DVD box cover
|Directed by||Alan Johnson|
|Produced by||Jack Frost Sanders
|Written by||Walon Green
Douglas Anthony Metrov
|Music by||Maurice Jarre|
|Edited by||Conrad Buff|
The movie was the second and final film directed by Alan Johnson, who is better known for his work as a choreographer.
The story is set in a post-apocalyptic future in which most of Earth's water has been controlled. The future is bleak and is controlled by the Eco Protectorate (a para-military organization that governs the planet's new order). There are also children, mostly teenagers, living in orphanages created by the Protectorate, designed to indoctrinate new recruits into their service. The protagonists consist of Jason, the group's leader played by Jason Patric; Terra, played by Jami Gertz; Tug, played by Peter DeLuise; Rabbit, played by Claude Brooks; Metron, played by James LeGros; and a young deaf boy named Daniel, played by Lukas Haas. The orphans play a rough sport which is a hybrid of lacrosse and roller-hockey. Playing is the only thing that unites them other than the futile attempts of the Protectorate to control them.
While hiding in a cave, Daniel finds a mysterious orb with special powers. The orb is an alien intelligence called Bohdai, who miraculously restores Daniel's hearing and has other powers, such as creating rain indoors. Another orphan, Darstar, played by Adrian Pasdar, takes the orb, hoping that he will be able to use it. He leaves the orphanage on rollerskates and Daniel soon follows. The rest of the group chase after Daniel. The E-police learn of Bohdai while chasing the teens and catch Darstar with the sphere. The teens are eventually rescued by a band of older outlaws called the Eco Warriors. They have retired from fighting and are led by Terra's long lost father. The teens leave the Eco Warriors and using their rollerskating skills, break into the Protectorate's high security Water Storage Building. The teens discover the E-Police are trying to destroy Bohdai and they manage to recover the alien, but as soon as they do the sphere dematerializes and destroys the facility and releasing the water back to where it belongs as they rush out. As they all gather on a nearby hillside, Bohdai sparks the first thunderstorm the teens have ever seen and returns to space, but not without leaving a bit of himself behind in each of them. The movie ends with the teens swimming together in the newly restored ocean, Darstar being fully accepted into the group and Jason and Terra sharing a kiss.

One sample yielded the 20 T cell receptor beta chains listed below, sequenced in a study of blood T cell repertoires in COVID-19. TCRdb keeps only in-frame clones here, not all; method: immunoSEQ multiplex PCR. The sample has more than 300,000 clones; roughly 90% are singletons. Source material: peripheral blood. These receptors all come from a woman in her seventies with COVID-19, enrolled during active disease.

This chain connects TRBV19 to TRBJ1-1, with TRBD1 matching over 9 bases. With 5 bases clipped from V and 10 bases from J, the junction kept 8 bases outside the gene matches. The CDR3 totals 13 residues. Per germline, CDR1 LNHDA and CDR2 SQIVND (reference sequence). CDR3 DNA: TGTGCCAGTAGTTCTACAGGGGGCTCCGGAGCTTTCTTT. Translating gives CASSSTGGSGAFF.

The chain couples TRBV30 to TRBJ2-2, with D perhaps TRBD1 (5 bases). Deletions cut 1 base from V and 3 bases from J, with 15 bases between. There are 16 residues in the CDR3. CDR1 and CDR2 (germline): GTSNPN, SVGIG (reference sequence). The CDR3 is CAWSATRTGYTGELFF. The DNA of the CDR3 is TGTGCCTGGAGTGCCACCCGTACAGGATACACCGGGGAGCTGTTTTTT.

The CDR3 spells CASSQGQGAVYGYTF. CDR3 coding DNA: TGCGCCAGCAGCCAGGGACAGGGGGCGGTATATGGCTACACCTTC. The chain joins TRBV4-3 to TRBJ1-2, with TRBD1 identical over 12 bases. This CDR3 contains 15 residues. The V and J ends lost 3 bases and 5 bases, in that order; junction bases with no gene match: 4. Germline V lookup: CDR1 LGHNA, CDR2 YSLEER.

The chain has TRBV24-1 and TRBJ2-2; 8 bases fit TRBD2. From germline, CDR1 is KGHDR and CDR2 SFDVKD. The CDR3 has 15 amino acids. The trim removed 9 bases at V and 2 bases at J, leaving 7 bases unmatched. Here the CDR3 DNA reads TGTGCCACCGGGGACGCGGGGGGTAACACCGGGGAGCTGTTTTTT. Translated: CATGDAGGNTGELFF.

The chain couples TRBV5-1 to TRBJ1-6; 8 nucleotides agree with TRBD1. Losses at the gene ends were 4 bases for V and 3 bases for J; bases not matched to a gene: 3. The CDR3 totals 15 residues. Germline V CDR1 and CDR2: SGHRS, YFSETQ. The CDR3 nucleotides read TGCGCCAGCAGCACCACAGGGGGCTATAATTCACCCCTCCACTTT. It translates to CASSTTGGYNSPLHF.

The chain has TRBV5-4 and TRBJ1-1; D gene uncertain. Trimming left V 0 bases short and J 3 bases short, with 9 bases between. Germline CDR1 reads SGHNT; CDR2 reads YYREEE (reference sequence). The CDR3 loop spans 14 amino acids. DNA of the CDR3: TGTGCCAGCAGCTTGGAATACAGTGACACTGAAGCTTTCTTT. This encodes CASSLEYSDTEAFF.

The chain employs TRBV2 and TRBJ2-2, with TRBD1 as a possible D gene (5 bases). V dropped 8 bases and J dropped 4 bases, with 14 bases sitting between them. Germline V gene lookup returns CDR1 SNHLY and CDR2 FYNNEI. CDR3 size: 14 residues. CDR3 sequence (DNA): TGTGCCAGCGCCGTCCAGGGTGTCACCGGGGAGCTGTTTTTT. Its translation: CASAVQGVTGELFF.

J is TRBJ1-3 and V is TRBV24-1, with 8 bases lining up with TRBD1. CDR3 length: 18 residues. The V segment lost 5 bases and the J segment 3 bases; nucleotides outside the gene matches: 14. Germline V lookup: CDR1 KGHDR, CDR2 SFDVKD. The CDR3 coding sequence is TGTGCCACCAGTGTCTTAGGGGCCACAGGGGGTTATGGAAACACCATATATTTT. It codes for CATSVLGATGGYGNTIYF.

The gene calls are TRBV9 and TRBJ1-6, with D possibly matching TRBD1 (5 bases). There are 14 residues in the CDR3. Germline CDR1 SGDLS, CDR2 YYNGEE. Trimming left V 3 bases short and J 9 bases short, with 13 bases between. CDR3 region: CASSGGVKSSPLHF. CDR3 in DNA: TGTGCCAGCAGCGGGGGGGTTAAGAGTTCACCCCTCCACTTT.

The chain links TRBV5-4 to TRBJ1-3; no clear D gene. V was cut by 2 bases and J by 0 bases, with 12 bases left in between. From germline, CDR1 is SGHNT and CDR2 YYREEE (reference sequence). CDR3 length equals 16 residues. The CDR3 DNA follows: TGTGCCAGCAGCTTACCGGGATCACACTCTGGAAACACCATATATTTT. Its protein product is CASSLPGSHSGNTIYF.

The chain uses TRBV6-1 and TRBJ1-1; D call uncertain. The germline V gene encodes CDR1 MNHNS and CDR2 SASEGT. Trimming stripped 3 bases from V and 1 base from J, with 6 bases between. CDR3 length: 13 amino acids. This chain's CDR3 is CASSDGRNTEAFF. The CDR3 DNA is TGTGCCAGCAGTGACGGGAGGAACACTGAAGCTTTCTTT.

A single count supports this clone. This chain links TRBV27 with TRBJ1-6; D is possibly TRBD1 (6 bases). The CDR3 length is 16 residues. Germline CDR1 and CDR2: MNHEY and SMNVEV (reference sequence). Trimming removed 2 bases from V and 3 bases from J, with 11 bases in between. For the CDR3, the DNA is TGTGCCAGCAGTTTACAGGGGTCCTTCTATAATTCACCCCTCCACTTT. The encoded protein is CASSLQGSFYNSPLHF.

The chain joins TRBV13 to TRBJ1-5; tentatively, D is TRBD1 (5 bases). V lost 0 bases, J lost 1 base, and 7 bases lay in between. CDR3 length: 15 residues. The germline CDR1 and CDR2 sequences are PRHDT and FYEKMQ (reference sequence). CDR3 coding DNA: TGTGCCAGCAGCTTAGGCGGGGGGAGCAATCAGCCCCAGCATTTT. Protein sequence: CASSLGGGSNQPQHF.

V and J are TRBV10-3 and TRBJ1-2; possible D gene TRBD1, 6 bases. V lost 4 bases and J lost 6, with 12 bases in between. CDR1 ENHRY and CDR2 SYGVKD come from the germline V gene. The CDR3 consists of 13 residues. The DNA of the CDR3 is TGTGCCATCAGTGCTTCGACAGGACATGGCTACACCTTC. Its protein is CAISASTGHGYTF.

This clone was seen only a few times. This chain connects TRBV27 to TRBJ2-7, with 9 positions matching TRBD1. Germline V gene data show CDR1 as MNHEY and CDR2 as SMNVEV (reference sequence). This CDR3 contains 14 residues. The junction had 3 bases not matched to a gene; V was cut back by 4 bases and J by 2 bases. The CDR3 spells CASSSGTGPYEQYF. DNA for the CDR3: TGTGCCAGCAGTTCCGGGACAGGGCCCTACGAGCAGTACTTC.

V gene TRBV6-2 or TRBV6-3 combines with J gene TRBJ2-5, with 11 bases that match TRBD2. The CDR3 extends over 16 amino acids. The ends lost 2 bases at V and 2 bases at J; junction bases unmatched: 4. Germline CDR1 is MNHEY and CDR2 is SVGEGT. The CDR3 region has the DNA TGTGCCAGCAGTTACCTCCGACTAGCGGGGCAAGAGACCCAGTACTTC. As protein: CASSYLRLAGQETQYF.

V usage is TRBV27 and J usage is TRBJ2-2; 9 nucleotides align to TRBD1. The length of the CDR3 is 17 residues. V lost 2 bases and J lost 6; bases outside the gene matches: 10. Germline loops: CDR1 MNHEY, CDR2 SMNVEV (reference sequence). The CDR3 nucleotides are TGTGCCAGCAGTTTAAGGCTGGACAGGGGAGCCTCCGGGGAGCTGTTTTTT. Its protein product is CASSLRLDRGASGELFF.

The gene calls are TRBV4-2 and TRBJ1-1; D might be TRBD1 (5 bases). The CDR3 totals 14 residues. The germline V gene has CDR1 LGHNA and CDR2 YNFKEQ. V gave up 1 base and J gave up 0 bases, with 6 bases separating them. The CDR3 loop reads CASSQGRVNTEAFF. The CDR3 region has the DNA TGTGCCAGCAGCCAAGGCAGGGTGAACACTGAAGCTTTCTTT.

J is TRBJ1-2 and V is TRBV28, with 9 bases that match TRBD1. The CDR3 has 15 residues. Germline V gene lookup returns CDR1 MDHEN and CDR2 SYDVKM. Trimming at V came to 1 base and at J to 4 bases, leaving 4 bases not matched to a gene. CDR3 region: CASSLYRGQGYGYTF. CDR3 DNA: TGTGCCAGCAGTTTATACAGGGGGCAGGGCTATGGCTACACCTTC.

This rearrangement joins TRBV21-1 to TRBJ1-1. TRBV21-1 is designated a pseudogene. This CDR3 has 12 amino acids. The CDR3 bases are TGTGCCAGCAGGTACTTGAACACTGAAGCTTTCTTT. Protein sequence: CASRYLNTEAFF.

- Richard Jordan as Grock
- Jami Gertz as Terra
- Jason Patric as Jason
- Lukas Haas as Daniel
- James LeGros as Metron
- Claude Brooks as Rabbit
- Peter DeLuise as Tug
- Peter Kowanko as Gavial
- Adrian Pasdar as Darstar
- Sarah Douglas as Shandray
- Charles Durning as The Warden
- Frank Converse as Greentree
- Terrence Mann as Ivor
- Alexei Sayle as Malice
- Bruce Payne as Dogger
Reviews for Solarbabies were very poor, with film historian Leonard Maltin describing it thus: "An appalling stinker; the 1980's teen jargon doesn't exactly capture the futuristic mood of this junk."
Joe Kane, the "Phantom of the Movies", was even less kind: "A pathetic Mad Max Beyond Thunderdome rip-off, working from a script which must have been scrawled in Crayola, with every futuristic cliche you could possibly imagine. Lacking in originality, but rich in brain-dead dialogue; when Jami Gertz snarls, 'Get out, you creature of filth!', consider that a subliminal message."
Mike Clark, reviewing the film for USA Today, had this message for the filmmakers: "Better pray for a pox on Spock, guys, and fast" (the film was released on the same day as Star Trek IV: The Voyage Home), and added "...we see in a couple of scenes that movies still exist. I'd have thought both civilization and the movies would have been wiped out by "'41" [the year in the future the movie is set], thanks to atrocities like Solarbabies.
Gene Siskel, on his syndicated film review show "Siskel & Ebert", called the film "trash".
The film presently holds a score of 4.8 on Internet Movie Database.